Benefit from fresh ideas
To the Editor:
I write to thank Roger Johnson for stepping forward and running to become the next at large city council member in Coon Rapids. Scott Schulte’s departure to run for county commissioner has left a hole on the Coon Rapids City Council.
Trying to decide which candidate to vote for can often be hard in local races.
As a criminal prosecutor, I look for positive qualities in candidates that are similar to the qualities I seek out in potential jurors.
Is the candidate a good listener? Does the candidate take the job seriously? Will the candidate consider how his or her decisions affect not only the city and its staff, but also the people in the city. Can I reach the candidate?
And, perhaps most importantly, do I have a high degree of confidence that the candidate is capable of making an informed decision? Roger Johnson passes this test for me.
I know Roger Johnson through his tremendous involvement in our community. As a manager on the Coon Creek Watershed District Board of Managers, I confidently voted in favor of Roger Johnson’s service on our citizen advisory committee. I don’t think he has missed a meeting. He invests himself deeply in the job.
Coon Rapids can benefit from some fresh ideas on the city council. With a long history as an educator, Roger can bring a wealth of experience from outside local city government to the city council.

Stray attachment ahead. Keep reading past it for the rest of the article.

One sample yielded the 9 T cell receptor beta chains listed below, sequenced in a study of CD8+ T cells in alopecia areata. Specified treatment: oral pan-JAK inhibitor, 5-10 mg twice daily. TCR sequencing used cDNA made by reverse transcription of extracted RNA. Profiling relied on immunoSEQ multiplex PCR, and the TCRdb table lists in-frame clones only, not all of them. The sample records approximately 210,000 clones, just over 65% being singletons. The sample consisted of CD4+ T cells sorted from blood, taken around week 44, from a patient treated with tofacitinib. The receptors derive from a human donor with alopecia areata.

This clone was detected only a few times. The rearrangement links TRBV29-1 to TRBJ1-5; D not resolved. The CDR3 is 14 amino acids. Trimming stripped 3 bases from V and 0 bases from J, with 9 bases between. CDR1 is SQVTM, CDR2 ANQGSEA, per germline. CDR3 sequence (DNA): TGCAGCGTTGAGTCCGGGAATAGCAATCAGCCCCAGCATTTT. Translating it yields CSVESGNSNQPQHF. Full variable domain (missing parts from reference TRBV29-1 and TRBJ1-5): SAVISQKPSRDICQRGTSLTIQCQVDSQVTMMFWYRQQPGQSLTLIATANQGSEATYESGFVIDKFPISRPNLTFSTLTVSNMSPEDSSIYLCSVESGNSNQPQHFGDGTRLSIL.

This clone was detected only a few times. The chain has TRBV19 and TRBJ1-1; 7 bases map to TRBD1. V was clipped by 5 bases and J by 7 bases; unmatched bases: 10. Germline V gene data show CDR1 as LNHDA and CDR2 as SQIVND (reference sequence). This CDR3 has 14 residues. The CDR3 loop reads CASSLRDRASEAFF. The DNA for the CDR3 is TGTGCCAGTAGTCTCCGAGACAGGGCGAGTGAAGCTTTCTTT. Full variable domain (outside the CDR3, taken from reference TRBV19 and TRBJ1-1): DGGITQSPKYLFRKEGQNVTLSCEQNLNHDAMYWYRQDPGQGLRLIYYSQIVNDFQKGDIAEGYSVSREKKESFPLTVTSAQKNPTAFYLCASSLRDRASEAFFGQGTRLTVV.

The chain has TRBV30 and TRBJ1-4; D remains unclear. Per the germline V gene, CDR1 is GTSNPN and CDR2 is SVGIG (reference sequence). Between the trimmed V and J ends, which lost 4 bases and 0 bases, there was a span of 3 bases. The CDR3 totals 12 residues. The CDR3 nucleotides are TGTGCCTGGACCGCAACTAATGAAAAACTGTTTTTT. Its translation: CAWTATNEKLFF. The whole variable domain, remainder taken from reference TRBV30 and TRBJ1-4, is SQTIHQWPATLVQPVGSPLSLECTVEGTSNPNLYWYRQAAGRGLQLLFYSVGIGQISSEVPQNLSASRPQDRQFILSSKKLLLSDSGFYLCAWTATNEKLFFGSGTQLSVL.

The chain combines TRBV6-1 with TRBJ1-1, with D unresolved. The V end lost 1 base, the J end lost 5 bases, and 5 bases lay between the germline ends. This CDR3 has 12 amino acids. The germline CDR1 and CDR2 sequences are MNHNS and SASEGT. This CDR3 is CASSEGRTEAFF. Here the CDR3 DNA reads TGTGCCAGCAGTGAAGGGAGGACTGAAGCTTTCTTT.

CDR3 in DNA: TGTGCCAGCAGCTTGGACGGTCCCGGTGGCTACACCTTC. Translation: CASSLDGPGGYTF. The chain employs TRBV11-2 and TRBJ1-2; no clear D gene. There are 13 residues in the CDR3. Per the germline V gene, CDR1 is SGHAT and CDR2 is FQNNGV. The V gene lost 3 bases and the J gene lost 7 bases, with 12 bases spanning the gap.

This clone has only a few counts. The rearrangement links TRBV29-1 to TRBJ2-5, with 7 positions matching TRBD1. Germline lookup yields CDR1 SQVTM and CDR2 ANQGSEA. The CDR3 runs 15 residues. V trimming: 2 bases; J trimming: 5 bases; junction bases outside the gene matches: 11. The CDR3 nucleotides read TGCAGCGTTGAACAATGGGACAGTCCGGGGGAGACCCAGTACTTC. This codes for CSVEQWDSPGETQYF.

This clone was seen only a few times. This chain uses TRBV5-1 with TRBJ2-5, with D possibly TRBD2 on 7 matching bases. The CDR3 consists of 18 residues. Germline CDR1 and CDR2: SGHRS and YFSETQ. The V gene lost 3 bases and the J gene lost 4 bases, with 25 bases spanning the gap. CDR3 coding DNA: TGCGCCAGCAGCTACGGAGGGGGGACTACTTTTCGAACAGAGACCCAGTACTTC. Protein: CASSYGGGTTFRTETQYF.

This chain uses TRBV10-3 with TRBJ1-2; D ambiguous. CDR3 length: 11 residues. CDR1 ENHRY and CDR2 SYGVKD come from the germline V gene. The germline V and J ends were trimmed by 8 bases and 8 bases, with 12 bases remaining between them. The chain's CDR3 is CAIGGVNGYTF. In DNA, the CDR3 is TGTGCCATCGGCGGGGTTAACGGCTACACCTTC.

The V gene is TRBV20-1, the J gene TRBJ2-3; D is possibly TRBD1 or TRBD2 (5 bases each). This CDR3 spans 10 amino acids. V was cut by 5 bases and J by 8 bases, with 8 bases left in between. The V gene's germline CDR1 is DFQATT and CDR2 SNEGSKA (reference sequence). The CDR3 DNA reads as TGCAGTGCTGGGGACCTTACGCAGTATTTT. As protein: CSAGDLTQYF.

Roger returns calls and cares about how his decisions will affect our neighbors.
Take a look at Roger Johnson for the at large seat on the Coon Rapids City Council.
On his website (www.rogerjohnson.biz), Roger has identified 10 personal principles, which will guide his votes on the city council.
Included among them is bringing all the stakeholders in the city together to plan our collective future. That would be a great start.
Brad Johnson (no relation to Roger Johnson)
Erhart has earned vote
To the Editor:
Having had a short term as an elected official gives me clear perspective on Dan Erhart’s performance of his county commissioner duties.
At the city level, I found regularly scheduled meetings took up about one full work day’s worth of your work week. But, I was also faced with a full-time schedule of meetings and events that I wanted to attend or that everyone expected me to attend. These meetings can start at 7 a.m., noon or at 7 p.m. and sometimes all three time slots in one day.
For the county level you can multiply those time demands. If you try to call your elected official, you will get a voice mail, or, if they are really fancy you can get a live secretary. It is a reasonable system that works, officials are busy people. They will get back to you usually in a day or two.
When I called Dan Erhart, he answered the phone himself. And the times when he couldn’t answer the query immediately, he would call you back with the answer (usually within 15 minutes).
Dan also has an attendance record for meetings and events that I have never seen in any other county commissioner. His commitment and ardor for the job has never cooled.
I haven’t agreed with Dan on every detail of every issue. But, I admire how hard Dan works. He puts in the time to know the details and does the extraordinary.
He has earned our vote. He needs, and deserves, our support. Please cast your vote for Dan Erhart for Anoka County Commissioner in November.
To the Editor:
I am writing to express my appreciation for the recent opening of Main Street between Highway 10 in Coon Rapids and Highway 65 in Blaine. It was the foresight of Anoka County Commissioner Dan Erhart and Anoka County Engineer Jon Olson together with former Commissioner of Transportation El Tinklenberg back in the early 2000’s to negotiate with the Minnesota Department of Transportation to accept this road back as a county road.